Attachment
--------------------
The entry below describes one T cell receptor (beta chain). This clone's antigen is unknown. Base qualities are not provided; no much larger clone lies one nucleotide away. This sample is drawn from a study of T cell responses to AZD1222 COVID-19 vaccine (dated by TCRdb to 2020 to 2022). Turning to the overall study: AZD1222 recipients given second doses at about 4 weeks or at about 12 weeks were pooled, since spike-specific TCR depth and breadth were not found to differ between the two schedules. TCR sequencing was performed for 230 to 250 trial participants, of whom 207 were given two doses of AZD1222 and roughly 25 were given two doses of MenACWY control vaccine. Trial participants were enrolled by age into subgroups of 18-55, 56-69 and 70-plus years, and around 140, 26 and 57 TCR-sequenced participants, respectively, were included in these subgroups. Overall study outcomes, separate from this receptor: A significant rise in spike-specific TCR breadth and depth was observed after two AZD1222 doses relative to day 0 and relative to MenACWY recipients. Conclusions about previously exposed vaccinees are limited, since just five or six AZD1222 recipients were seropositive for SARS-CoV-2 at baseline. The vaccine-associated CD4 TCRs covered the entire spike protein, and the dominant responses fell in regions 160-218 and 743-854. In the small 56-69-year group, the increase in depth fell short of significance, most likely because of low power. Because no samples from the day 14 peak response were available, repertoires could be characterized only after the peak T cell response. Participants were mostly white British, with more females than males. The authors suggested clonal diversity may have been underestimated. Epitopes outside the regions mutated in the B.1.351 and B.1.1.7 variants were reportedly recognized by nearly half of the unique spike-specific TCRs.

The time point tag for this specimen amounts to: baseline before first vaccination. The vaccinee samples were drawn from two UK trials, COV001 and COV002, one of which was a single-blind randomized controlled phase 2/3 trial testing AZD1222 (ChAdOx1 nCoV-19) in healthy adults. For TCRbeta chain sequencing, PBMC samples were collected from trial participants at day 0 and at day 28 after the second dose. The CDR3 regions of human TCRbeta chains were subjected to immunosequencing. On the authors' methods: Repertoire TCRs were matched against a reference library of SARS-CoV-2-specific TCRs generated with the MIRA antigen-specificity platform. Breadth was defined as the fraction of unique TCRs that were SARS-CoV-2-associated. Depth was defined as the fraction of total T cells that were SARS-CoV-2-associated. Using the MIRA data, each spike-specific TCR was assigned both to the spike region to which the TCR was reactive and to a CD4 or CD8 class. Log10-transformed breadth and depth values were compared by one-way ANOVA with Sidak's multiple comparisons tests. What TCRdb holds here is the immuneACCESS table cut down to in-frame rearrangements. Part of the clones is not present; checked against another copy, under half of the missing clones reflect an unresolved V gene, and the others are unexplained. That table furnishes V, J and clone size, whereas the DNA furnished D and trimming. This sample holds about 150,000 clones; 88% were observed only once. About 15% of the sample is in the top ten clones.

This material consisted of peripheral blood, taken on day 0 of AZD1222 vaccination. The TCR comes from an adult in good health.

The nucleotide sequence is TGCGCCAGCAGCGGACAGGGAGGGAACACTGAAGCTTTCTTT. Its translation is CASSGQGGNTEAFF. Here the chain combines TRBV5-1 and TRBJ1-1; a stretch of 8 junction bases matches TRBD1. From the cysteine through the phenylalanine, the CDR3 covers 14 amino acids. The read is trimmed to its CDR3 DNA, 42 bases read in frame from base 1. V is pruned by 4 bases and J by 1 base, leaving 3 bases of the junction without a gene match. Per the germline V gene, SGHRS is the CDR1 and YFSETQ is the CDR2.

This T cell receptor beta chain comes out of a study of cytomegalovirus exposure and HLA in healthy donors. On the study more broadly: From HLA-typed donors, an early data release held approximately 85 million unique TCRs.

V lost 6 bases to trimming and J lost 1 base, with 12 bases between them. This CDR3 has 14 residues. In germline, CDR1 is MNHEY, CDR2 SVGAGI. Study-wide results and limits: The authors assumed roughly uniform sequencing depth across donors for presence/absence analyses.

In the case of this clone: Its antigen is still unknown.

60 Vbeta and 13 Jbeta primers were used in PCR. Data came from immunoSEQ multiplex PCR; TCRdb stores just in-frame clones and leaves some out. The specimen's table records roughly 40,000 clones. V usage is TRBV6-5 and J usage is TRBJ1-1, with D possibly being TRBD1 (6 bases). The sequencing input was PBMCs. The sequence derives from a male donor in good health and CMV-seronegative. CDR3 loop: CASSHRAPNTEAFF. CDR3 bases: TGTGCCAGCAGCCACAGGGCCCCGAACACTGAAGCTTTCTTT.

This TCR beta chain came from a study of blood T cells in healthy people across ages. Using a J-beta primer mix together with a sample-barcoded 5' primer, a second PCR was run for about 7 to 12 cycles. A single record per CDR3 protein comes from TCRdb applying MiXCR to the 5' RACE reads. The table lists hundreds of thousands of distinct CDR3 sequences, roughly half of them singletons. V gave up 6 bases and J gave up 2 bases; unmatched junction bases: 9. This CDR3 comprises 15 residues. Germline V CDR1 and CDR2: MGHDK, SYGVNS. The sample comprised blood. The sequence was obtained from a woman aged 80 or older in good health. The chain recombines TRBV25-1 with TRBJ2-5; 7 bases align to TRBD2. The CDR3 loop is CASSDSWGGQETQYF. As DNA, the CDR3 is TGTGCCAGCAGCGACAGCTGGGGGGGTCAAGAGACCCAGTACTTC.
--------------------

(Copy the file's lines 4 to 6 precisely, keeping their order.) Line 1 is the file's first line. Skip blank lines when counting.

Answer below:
The nucleotide sequence is TGCGCCAGCAGCGGACAGGGAGGGAACACTGAAGCTTTCTTT. Its translation is CASSGQGGNTEAFF. Here the chain combines TRBV5-1 and TRBJ1-1; a stretch of 8 junction bases matches TRBD1. From the cysteine through the phenylalanine, the CDR3 covers 14 amino acids. The read is trimmed to its CDR3 DNA, 42 bases read in frame from base 1. V is pruned by 4 bases and J by 1 base, leaving 3 bases of the junction without a gene match. Per the germline V gene, SGHRS is the CDR1 and YFSETQ is the CDR2.

This T cell receptor beta chain comes out of a study of cytomegalovirus exposure and HLA in healthy donors. On the study more broadly: From HLA-typed donors, an early data release held approximately 85 million unique TCRs.

V lost 6 bases to trimming and J lost 1 base, with 12 bases between them. This CDR3 has 14 residues. In germline, CDR1 is MNHEY, CDR2 SVGAGI. Study-wide results and limits: The authors assumed roughly uniform sequencing depth across donors for presence/absence analyses.